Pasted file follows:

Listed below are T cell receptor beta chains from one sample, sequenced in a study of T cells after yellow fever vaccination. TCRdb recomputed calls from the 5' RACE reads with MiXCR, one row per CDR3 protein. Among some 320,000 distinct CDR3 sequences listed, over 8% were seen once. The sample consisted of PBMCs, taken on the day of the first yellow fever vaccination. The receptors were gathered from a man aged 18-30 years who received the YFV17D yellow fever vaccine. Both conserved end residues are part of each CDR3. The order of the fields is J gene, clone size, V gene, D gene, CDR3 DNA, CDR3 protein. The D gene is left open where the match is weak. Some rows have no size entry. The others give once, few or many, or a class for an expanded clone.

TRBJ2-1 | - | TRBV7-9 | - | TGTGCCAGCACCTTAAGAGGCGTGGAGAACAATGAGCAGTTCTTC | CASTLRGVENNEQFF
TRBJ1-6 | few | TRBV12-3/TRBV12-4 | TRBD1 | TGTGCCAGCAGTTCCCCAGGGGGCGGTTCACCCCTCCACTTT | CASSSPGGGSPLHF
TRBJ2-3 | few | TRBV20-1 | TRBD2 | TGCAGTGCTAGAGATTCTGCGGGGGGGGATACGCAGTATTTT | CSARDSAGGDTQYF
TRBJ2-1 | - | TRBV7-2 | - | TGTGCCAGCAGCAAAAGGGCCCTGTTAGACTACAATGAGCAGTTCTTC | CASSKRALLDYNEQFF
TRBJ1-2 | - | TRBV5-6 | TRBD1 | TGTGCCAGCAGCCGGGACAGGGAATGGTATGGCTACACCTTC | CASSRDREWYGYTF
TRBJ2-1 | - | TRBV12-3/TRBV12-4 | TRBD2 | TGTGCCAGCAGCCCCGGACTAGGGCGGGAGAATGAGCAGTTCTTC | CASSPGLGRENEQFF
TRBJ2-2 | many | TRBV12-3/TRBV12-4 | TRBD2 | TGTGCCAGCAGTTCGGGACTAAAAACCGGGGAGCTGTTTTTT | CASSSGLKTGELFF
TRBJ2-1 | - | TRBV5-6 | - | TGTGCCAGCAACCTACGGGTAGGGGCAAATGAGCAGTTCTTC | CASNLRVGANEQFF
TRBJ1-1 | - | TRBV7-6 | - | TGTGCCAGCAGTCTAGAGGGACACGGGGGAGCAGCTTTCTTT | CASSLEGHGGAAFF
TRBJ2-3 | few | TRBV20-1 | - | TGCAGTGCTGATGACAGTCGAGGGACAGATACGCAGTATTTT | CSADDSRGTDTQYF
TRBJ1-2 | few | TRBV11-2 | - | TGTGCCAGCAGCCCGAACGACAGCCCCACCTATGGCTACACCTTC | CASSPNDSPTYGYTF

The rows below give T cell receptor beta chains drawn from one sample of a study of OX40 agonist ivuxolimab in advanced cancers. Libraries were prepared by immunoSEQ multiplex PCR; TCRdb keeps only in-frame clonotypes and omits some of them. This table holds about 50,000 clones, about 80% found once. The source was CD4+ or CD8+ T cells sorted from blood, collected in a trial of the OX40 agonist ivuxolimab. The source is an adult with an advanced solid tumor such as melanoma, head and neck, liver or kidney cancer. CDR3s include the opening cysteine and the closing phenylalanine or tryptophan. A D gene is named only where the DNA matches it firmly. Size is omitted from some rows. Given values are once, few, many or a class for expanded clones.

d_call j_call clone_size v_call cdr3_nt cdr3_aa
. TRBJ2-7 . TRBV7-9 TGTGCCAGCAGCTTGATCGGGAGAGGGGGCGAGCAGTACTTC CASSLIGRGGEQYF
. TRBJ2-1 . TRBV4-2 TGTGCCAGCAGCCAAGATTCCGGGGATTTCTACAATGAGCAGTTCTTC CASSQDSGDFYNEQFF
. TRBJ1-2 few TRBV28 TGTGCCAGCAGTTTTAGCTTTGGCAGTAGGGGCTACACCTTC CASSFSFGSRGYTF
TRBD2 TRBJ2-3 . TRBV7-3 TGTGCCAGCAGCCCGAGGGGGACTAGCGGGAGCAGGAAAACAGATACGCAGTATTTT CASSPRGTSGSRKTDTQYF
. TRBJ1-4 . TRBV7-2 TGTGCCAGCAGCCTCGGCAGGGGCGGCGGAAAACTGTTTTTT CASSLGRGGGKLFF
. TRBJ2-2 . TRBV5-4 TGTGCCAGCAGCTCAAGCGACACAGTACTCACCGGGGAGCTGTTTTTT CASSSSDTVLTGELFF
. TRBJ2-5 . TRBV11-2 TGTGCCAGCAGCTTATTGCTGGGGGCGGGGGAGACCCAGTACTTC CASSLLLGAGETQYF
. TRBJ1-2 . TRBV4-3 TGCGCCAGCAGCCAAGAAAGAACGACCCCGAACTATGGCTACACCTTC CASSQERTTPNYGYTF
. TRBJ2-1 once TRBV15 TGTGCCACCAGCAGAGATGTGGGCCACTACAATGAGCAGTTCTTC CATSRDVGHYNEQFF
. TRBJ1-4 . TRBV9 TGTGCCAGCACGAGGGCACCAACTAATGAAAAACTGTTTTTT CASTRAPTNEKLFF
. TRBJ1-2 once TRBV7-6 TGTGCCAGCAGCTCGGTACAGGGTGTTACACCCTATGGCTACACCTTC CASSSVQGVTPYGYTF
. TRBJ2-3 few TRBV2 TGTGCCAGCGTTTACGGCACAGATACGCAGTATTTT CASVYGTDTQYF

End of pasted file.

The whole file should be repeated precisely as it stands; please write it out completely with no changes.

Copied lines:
Listed below are T cell receptor beta chains from one sample, sequenced in a study of T cells after yellow fever vaccination. TCRdb recomputed calls from the 5' RACE reads with MiXCR, one row per CDR3 protein. Among some 320,000 distinct CDR3 sequences listed, over 8% were seen once. The sample consisted of PBMCs, taken on the day of the first yellow fever vaccination. The receptors were gathered from a man aged 18-30 years who received the YFV17D yellow fever vaccine. Both conserved end residues are part of each CDR3. The order of the fields is J gene, clone size, V gene, D gene, CDR3 DNA, CDR3 protein. The D gene is left open where the match is weak. Some rows have no size entry. The others give once, few or many, or a class for an expanded clone.

TRBJ2-1 | - | TRBV7-9 | - | TGTGCCAGCACCTTAAGAGGCGTGGAGAACAATGAGCAGTTCTTC | CASTLRGVENNEQFF
TRBJ1-6 | few | TRBV12-3/TRBV12-4 | TRBD1 | TGTGCCAGCAGTTCCCCAGGGGGCGGTTCACCCCTCCACTTT | CASSSPGGGSPLHF
TRBJ2-3 | few | TRBV20-1 | TRBD2 | TGCAGTGCTAGAGATTCTGCGGGGGGGGATACGCAGTATTTT | CSARDSAGGDTQYF
TRBJ2-1 | - | TRBV7-2 | - | TGTGCCAGCAGCAAAAGGGCCCTGTTAGACTACAATGAGCAGTTCTTC | CASSKRALLDYNEQFF
TRBJ1-2 | - | TRBV5-6 | TRBD1 | TGTGCCAGCAGCCGGGACAGGGAATGGTATGGCTACACCTTC | CASSRDREWYGYTF
TRBJ2-1 | - | TRBV12-3/TRBV12-4 | TRBD2 | TGTGCCAGCAGCCCCGGACTAGGGCGGGAGAATGAGCAGTTCTTC | CASSPGLGRENEQFF
TRBJ2-2 | many | TRBV12-3/TRBV12-4 | TRBD2 | TGTGCCAGCAGTTCGGGACTAAAAACCGGGGAGCTGTTTTTT | CASSSGLKTGELFF
TRBJ2-1 | - | TRBV5-6 | - | TGTGCCAGCAACCTACGGGTAGGGGCAAATGAGCAGTTCTTC | CASNLRVGANEQFF
TRBJ1-1 | - | TRBV7-6 | - | TGTGCCAGCAGTCTAGAGGGACACGGGGGAGCAGCTTTCTTT | CASSLEGHGGAAFF
TRBJ2-3 | few | TRBV20-1 | - | TGCAGTGCTGATGACAGTCGAGGGACAGATACGCAGTATTTT | CSADDSRGTDTQYF
TRBJ1-2 | few | TRBV11-2 | - | TGTGCCAGCAGCCCGAACGACAGCCCCACCTATGGCTACACCTTC | CASSPNDSPTYGYTF

The rows below give T cell receptor beta chains drawn from one sample of a study of OX40 agonist ivuxolimab in advanced cancers. Libraries were prepared by immunoSEQ multiplex PCR; TCRdb keeps only in-frame clonotypes and omits some of them. This table holds about 50,000 clones, about 80% found once. The source was CD4+ or CD8+ T cells sorted from blood, collected in a trial of the OX40 agonist ivuxolimab. The source is an adult with an advanced solid tumor such as melanoma, head and neck, liver or kidney cancer. CDR3s include the opening cysteine and the closing phenylalanine or tryptophan. A D gene is named only where the DNA matches it firmly. Size is omitted from some rows. Given values are once, few, many or a class for expanded clones.

d_call j_call clone_size v_call cdr3_nt cdr3_aa
. TRBJ2-7 . TRBV7-9 TGTGCCAGCAGCTTGATCGGGAGAGGGGGCGAGCAGTACTTC CASSLIGRGGEQYF
. TRBJ2-1 . TRBV4-2 TGTGCCAGCAGCCAAGATTCCGGGGATTTCTACAATGAGCAGTTCTTC CASSQDSGDFYNEQFF
. TRBJ1-2 few TRBV28 TGTGCCAGCAGTTTTAGCTTTGGCAGTAGGGGCTACACCTTC CASSFSFGSRGYTF
TRBD2 TRBJ2-3 . TRBV7-3 TGTGCCAGCAGCCCGAGGGGGACTAGCGGGAGCAGGAAAACAGATACGCAGTATTTT CASSPRGTSGSRKTDTQYF
. TRBJ1-4 . TRBV7-2 TGTGCCAGCAGCCTCGGCAGGGGCGGCGGAAAACTGTTTTTT CASSLGRGGGKLFF
. TRBJ2-2 . TRBV5-4 TGTGCCAGCAGCTCAAGCGACACAGTACTCACCGGGGAGCTGTTTTTT CASSSSDTVLTGELFF
. TRBJ2-5 . TRBV11-2 TGTGCCAGCAGCTTATTGCTGGGGGCGGGGGAGACCCAGTACTTC CASSLLLGAGETQYF
. TRBJ1-2 . TRBV4-3 TGCGCCAGCAGCCAAGAAAGAACGACCCCGAACTATGGCTACACCTTC CASSQERTTPNYGYTF
. TRBJ2-1 once TRBV15 TGTGCCACCAGCAGAGATGTGGGCCACTACAATGAGCAGTTCTTC CATSRDVGHYNEQFF
. TRBJ1-4 . TRBV9 TGTGCCAGCACGAGGGCACCAACTAATGAAAAACTGTTTTTT CASTRAPTNEKLFF
. TRBJ1-2 once TRBV7-6 TGTGCCAGCAGCTCGGTACAGGGTGTTACACCCTATGGCTACACCTTC CASSSVQGVTPYGYTF
. TRBJ2-3 few TRBV2 TGTGCCAGCGTTTACGGCACAGATACGCAGTATTTT CASVYGTDTQYF